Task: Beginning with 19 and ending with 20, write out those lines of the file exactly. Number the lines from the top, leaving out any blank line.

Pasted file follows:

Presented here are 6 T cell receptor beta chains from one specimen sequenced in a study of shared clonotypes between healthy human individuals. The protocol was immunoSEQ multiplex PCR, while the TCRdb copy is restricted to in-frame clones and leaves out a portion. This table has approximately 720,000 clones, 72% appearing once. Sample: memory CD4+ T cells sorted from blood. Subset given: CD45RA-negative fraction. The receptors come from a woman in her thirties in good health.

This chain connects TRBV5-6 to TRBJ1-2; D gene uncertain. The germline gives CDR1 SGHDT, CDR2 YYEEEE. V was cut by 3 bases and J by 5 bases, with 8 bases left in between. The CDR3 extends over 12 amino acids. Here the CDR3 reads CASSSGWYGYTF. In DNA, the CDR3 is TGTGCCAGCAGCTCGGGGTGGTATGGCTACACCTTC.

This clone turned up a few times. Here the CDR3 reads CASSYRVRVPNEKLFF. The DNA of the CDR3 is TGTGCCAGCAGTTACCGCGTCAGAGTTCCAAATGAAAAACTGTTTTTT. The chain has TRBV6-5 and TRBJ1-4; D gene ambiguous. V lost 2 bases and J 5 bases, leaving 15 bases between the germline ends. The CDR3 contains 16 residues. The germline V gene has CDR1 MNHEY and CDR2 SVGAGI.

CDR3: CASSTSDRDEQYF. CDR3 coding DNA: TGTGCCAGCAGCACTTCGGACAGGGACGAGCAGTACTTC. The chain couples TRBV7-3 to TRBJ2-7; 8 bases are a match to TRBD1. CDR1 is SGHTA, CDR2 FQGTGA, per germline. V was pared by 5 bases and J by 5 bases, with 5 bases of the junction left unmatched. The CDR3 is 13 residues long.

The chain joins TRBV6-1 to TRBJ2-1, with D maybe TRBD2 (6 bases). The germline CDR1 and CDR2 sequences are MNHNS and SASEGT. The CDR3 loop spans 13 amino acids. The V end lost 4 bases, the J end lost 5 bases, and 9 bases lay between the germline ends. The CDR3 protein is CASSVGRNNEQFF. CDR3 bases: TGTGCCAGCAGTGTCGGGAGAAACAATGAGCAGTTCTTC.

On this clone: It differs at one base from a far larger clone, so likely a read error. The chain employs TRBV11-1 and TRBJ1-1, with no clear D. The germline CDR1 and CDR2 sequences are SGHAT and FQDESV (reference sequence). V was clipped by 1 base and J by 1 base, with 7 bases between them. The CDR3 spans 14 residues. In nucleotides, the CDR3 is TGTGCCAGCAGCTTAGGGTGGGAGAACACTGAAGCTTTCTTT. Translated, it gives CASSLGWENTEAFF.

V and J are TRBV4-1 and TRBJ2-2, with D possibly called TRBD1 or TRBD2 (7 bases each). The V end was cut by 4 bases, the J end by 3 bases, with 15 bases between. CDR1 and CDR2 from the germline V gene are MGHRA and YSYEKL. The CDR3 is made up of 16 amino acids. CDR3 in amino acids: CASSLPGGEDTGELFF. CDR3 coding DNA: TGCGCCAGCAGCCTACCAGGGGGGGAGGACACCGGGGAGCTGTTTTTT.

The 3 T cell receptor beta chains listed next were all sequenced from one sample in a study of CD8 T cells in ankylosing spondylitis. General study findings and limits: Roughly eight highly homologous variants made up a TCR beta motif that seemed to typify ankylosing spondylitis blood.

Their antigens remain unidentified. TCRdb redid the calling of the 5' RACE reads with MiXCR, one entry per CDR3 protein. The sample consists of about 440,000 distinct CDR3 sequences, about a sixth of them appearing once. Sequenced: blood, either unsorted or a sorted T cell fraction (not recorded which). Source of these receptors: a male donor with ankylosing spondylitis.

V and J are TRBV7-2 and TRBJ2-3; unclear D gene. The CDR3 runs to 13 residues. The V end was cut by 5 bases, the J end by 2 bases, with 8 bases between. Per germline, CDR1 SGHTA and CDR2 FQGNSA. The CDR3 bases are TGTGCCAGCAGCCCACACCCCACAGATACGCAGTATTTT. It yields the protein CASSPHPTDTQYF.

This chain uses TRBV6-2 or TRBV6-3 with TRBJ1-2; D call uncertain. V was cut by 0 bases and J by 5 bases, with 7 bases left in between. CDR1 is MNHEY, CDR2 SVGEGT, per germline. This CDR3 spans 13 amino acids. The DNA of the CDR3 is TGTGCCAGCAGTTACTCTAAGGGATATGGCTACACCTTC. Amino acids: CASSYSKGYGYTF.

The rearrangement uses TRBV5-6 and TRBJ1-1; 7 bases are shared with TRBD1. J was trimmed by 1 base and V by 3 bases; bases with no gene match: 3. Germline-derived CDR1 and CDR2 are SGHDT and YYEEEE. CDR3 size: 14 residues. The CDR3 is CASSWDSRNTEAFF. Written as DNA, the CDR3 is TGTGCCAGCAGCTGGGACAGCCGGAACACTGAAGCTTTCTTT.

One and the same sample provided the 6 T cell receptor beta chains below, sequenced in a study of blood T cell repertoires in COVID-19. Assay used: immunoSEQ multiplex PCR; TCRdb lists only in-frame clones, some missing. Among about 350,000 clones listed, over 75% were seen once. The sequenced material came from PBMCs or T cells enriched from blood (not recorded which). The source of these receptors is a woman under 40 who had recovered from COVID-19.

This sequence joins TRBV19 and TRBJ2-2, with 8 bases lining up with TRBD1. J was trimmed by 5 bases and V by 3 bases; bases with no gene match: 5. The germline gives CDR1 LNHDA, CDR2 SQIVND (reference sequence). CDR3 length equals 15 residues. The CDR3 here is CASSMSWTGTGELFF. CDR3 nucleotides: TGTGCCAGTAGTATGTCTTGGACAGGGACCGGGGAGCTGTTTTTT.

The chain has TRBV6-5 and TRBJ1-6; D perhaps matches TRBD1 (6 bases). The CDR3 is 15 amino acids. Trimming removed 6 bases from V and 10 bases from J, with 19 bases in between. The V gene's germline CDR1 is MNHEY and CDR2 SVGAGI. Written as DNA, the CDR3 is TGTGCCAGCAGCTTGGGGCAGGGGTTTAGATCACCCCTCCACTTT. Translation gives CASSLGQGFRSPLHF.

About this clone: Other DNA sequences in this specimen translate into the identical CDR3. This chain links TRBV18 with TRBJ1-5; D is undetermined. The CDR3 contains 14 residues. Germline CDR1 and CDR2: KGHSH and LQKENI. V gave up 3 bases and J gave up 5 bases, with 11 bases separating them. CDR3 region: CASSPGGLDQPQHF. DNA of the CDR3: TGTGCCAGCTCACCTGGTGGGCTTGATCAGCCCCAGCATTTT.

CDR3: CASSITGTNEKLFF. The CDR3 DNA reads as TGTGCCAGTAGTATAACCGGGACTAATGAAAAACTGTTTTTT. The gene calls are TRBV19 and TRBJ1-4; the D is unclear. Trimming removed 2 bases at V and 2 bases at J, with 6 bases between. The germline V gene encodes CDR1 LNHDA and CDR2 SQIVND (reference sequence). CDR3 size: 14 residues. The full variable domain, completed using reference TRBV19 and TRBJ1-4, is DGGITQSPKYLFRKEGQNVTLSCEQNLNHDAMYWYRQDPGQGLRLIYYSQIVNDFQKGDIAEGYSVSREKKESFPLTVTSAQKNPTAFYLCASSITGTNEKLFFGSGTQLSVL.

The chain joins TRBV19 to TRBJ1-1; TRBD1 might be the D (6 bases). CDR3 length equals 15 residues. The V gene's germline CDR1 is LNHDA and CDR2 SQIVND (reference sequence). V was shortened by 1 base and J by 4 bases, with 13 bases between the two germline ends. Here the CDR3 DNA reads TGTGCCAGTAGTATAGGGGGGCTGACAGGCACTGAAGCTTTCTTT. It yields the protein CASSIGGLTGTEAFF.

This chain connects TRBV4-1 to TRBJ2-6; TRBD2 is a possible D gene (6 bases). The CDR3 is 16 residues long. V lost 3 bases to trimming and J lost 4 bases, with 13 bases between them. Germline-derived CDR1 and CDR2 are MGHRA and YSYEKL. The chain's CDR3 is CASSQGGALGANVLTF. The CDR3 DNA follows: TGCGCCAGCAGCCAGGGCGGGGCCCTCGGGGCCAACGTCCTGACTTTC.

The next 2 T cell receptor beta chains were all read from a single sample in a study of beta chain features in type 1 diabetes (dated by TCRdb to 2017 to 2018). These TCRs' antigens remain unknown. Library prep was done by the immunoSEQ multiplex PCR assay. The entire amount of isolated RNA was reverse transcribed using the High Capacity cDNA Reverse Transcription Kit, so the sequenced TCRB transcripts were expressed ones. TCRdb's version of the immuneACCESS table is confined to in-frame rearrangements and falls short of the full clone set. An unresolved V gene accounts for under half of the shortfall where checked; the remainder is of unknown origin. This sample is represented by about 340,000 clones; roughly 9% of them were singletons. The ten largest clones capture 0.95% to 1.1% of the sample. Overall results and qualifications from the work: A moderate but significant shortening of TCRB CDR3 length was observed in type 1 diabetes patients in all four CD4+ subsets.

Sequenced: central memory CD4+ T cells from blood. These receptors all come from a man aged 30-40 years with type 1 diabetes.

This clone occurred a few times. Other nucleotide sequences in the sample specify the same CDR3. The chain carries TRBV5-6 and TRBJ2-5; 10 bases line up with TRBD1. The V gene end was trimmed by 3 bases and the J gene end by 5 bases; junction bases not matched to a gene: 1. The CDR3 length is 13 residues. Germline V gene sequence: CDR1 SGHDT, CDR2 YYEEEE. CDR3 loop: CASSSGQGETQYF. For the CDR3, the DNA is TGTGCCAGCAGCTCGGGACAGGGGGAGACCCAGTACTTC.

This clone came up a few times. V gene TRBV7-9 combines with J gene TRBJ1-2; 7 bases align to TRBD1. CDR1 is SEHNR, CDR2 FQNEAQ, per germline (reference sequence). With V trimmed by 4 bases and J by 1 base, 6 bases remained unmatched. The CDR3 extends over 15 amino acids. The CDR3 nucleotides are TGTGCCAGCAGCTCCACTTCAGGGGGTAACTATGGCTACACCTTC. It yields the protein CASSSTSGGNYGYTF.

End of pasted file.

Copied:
This chain connects TRBV4-1 to TRBJ2-6; TRBD2 is a possible D gene (6 bases). The CDR3 is 16 residues long. V lost 3 bases to trimming and J lost 4 bases, with 13 bases between them. Germline-derived CDR1 and CDR2 are MGHRA and YSYEKL. The chain's CDR3 is CASSQGGALGANVLTF. The CDR3 DNA follows: TGCGCCAGCAGCCAGGGCGGGGCCCTCGGGGCCAACGTCCTGACTTTC.

The next 2 T cell receptor beta chains were all read from a single sample in a study of beta chain features in type 1 diabetes (dated by TCRdb to 2017 to 2018). These TCRs' antigens remain unknown. Library prep was done by the immunoSEQ multiplex PCR assay. The entire amount of isolated RNA was reverse transcribed using the High Capacity cDNA Reverse Transcription Kit, so the sequenced TCRB transcripts were expressed ones. TCRdb's version of the immuneACCESS table is confined to in-frame rearrangements and falls short of the full clone set. An unresolved V gene accounts for under half of the shortfall where checked; the remainder is of unknown origin. This sample is represented by about 340,000 clones; roughly 9% of them were singletons. The ten largest clones capture 0.95% to 1.1% of the sample. Overall results and qualifications from the work: A moderate but significant shortening of TCRB CDR3 length was observed in type 1 diabetes patients in all four CD4+ subsets.